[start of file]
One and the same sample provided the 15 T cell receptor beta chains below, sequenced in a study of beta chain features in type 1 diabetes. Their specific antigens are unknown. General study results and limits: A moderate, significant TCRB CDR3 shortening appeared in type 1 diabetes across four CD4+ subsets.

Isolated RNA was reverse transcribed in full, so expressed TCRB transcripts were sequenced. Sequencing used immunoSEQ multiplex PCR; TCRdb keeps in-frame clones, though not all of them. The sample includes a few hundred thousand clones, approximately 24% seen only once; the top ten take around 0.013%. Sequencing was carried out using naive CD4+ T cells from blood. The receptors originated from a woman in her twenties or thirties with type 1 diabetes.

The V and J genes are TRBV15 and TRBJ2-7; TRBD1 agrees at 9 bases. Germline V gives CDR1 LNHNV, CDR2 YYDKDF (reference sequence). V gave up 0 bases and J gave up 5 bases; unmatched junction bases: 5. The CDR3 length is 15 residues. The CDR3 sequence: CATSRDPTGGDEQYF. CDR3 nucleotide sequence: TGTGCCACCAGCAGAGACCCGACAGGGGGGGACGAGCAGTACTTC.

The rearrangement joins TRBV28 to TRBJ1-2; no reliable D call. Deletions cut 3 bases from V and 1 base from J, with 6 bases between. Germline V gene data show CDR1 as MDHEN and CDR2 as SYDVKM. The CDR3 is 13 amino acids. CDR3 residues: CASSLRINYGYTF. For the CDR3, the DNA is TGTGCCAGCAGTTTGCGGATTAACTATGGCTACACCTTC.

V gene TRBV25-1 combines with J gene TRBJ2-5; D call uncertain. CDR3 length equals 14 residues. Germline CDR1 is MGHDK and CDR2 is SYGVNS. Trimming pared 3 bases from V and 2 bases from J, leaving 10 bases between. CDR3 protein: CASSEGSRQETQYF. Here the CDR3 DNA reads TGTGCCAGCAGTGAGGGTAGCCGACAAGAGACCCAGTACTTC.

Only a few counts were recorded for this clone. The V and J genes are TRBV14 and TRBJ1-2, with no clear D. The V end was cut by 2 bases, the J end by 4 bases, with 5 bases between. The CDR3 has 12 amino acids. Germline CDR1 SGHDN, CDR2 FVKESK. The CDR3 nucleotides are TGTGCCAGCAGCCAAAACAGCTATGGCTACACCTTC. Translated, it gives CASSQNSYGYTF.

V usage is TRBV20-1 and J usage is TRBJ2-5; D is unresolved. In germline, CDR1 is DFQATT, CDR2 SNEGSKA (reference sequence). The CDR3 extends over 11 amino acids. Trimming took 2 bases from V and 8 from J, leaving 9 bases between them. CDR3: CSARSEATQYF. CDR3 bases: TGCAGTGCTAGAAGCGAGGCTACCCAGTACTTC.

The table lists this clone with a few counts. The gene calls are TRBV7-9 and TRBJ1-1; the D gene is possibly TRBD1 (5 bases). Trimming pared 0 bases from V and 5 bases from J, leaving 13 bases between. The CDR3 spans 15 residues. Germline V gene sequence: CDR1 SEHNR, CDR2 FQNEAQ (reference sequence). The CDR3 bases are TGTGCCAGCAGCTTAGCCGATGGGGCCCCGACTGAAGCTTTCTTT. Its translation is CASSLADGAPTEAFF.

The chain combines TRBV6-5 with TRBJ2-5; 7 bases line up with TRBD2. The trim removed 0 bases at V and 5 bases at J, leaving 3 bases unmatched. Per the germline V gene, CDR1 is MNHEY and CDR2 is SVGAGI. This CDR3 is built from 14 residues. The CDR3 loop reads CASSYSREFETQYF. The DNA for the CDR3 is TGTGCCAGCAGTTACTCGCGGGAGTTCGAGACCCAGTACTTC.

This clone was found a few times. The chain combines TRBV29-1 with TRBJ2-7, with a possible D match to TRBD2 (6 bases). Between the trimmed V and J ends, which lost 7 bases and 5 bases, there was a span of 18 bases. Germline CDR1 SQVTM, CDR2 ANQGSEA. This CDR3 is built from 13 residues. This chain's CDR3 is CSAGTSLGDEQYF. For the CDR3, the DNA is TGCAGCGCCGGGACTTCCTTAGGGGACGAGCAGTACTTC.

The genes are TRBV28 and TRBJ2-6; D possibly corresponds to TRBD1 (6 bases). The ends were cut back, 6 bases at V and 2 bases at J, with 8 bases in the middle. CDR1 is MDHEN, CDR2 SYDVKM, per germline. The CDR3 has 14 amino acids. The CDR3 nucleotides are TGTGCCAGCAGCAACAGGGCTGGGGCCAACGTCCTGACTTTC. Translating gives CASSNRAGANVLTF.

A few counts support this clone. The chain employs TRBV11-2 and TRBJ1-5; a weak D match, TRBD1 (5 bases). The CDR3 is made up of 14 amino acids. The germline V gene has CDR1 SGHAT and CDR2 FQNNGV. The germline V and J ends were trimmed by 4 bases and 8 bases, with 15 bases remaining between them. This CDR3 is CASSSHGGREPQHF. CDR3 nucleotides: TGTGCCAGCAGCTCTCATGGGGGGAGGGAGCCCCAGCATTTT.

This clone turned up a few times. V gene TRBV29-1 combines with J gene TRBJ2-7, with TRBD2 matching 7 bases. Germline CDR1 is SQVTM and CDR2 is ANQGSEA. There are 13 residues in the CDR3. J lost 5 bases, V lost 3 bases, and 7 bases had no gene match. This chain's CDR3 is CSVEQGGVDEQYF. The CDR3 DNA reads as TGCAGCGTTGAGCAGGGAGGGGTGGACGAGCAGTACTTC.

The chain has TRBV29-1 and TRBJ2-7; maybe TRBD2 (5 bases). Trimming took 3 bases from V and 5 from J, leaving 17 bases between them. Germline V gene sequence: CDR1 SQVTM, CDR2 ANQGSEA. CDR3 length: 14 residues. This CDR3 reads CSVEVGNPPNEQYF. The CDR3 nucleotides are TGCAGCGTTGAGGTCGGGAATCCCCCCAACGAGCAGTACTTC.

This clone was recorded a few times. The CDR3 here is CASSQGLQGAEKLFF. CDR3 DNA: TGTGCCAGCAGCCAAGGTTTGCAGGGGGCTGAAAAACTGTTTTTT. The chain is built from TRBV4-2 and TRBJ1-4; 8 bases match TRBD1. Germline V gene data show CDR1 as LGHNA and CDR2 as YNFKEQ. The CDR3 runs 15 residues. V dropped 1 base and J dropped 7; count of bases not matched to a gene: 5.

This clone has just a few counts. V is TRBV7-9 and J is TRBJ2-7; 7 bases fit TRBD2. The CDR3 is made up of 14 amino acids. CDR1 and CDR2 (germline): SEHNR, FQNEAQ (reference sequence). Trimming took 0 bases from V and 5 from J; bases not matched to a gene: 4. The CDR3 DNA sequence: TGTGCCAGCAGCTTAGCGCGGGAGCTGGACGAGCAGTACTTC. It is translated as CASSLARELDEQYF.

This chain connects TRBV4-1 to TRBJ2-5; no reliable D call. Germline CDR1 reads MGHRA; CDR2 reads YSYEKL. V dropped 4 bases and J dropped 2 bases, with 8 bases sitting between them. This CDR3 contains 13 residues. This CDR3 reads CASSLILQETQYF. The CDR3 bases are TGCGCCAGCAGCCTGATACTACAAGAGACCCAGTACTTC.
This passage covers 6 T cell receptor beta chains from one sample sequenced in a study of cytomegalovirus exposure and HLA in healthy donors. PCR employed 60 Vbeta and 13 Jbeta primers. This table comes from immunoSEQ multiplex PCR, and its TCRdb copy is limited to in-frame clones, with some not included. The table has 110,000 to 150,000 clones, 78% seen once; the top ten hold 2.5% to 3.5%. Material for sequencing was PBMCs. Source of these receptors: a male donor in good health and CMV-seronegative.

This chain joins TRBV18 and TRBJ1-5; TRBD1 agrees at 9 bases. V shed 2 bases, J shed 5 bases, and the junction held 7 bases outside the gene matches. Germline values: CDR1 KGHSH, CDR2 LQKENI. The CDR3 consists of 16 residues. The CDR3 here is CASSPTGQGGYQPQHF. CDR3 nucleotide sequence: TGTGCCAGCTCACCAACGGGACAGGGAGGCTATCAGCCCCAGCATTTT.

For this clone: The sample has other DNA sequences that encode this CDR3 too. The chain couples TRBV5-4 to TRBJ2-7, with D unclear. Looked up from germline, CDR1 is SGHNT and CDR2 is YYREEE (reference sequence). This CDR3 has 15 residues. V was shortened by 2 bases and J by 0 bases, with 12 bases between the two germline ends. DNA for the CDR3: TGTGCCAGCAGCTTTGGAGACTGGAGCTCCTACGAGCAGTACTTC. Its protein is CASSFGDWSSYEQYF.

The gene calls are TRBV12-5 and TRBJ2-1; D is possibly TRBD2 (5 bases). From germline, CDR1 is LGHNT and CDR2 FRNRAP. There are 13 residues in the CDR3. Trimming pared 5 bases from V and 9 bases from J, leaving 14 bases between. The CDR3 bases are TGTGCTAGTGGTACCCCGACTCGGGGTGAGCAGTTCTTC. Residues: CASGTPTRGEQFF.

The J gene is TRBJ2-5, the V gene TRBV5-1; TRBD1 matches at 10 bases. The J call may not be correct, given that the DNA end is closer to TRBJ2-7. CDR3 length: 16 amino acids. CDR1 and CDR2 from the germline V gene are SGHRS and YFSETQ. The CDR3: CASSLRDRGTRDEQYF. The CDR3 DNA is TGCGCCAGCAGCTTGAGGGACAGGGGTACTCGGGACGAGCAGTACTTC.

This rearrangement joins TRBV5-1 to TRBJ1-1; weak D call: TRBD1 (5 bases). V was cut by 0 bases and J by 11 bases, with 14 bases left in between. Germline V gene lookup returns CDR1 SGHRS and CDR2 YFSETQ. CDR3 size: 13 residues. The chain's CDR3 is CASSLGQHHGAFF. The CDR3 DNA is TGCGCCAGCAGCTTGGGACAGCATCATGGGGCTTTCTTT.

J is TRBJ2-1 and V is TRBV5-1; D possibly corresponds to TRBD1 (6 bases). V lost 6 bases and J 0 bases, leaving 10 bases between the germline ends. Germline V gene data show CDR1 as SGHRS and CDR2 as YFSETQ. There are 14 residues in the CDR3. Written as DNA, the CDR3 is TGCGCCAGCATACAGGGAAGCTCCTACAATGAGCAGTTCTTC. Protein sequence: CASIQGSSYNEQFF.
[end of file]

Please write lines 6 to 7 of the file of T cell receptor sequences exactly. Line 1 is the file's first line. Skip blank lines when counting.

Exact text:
Only a few counts were recorded for this clone. The V and J genes are TRBV14 and TRBJ1-2, with no clear D. The V end was cut by 2 bases, the J end by 4 bases, with 5 bases between. The CDR3 has 12 amino acids. Germline CDR1 SGHDN, CDR2 FVKESK. The CDR3 nucleotides are TGTGCCAGCAGCCAAAACAGCTATGGCTACACCTTC. Translated, it gives CASSQNSYGYTF.

V usage is TRBV20-1 and J usage is TRBJ2-5; D is unresolved. In germline, CDR1 is DFQATT, CDR2 SNEGSKA (reference sequence). The CDR3 extends over 11 amino acids. Trimming took 2 bases from V and 8 from J, leaving 9 bases between them. CDR3: CSARSEATQYF. CDR3 bases: TGCAGTGCTAGAAGCGAGGCTACCCAGTACTTC.